Exxon Mobil's Brilliant Move

| About: Exxon Mobil (XOM)
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On January 17th, news broke that Exxon Mobil had agreed to acquire a set of properties in exchange for no less than $5.6 billion.

These assets in question are based in a very specific part of the Permian Basin that has some rather interesting attributes.

In this article I decided to go over these details and provide my opinion of the reasoning behind this acquisition made by Exxon Mobil.

Some interesting and surprising news broke on January 17th when Exxon Mobil (NYSE:XOM) announced that it would be doubling down on its exposure in Delaware Basin in the Permian. In what is a multi-billion dollar deal with the wealthy Bass family, the company decided to acquire some key properties that it believes will increase its prospects down the road. In this piece, I decided to dig into the details associated with the transaction and give my thoughts on what it means for investors in the firm moving forward.

A look at the transaction

According to a press release issued by Exxon, the firm has struck a deal with the Bass family of Texas in which it has agreed to buy up around 275,000 acres of land, 250,000 of which are located in the Permian Basin. Collectively, these properties produce 18,000 boe (barrels of oil equivalent) per day, 70% of which they classify as "liquids" (so oil and natural gas liquids combined, most likely) and whose reserves come out to 75% liquids.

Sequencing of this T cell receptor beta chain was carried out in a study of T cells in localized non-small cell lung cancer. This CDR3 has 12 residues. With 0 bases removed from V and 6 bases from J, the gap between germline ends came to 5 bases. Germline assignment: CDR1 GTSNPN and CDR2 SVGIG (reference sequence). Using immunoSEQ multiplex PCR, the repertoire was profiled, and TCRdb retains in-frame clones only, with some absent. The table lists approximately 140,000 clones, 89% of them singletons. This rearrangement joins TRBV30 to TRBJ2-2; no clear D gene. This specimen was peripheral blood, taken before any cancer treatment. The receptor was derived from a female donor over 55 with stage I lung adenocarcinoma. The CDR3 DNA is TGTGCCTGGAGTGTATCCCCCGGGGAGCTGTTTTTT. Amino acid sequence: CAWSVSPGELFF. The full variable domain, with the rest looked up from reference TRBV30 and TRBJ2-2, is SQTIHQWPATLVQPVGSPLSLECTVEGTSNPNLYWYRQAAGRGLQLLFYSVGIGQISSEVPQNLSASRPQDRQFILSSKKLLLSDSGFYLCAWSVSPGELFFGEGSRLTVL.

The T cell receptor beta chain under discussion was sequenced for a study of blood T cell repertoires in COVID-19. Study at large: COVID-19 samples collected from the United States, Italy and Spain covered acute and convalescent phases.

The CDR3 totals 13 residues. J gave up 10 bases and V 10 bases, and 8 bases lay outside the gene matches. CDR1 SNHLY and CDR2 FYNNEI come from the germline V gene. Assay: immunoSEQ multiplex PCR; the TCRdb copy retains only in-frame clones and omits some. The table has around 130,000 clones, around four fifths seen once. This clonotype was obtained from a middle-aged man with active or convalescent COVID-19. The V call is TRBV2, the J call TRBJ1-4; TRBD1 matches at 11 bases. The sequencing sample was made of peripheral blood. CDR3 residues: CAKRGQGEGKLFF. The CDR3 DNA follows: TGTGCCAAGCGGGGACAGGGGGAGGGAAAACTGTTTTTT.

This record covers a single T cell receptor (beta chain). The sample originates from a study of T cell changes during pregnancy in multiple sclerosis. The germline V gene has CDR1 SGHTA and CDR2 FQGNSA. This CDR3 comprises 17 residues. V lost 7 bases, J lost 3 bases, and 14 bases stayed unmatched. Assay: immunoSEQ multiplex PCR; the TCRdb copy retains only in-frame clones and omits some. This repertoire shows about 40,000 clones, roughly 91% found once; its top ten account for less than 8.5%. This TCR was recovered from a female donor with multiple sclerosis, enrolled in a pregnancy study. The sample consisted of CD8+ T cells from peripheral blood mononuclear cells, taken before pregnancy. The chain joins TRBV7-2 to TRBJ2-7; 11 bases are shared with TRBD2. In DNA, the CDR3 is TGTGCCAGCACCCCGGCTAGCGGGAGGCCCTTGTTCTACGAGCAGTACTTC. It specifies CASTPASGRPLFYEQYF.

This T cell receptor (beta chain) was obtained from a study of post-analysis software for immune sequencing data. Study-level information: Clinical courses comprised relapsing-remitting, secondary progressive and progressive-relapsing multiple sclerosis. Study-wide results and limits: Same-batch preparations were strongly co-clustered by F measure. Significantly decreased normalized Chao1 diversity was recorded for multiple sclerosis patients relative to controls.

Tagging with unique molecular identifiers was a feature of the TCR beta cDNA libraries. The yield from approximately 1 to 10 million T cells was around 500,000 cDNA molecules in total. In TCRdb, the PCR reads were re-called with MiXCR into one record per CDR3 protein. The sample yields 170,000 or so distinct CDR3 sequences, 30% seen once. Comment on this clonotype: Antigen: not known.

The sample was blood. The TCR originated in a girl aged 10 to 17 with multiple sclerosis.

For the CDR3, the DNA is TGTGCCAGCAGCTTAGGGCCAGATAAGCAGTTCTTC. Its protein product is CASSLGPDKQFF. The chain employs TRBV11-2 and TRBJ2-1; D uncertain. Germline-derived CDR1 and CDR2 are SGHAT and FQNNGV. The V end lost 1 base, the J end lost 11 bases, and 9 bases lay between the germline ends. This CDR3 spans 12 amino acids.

As of the time of this writing, Exxon's existing properties in the Permian produce around 140,000 boe per day (on a net basis) but the amount of resource in place is only around 2.6 billion boe. With this transaction, management will be adding 3.4 billion boe to its books, more than doubling its stake in the region on a boe basis.

The price for these properties could change over time and full details of the plan have not been made public but what we do know right now is that Exxon is paying $5.6 billion in the form of its shares, which boils down to about $22,400 per net acre. However, depending on how the development of these assets come along, the firm may have to pay out up to an extra $1 billion in contingent payments over a period of time ranging from 2020 through, potentially, 2032. This wouldn't necessarily be a bad thing, though, because any scenario where Exxon has to pay out these contingent payments likely means that the firm is getting good results from the acquired acreage (technically, they are acquiring the Bass family's companies that hold the underlying acreage).

Why the Delaware Basin of the Permian?

For those who don't know a lot about the Permian, there are two major divisions of it that you can look at; Midland and Delaware. As you can see in the image below, the Delaware region is located in the western portion of Texas, as well as in New Mexico (Exxon's acquisition is for properties located in New Mexico), while the Midland portions stretch toward central Texas, just north of the Eagle Ford.

*Taken from the EIA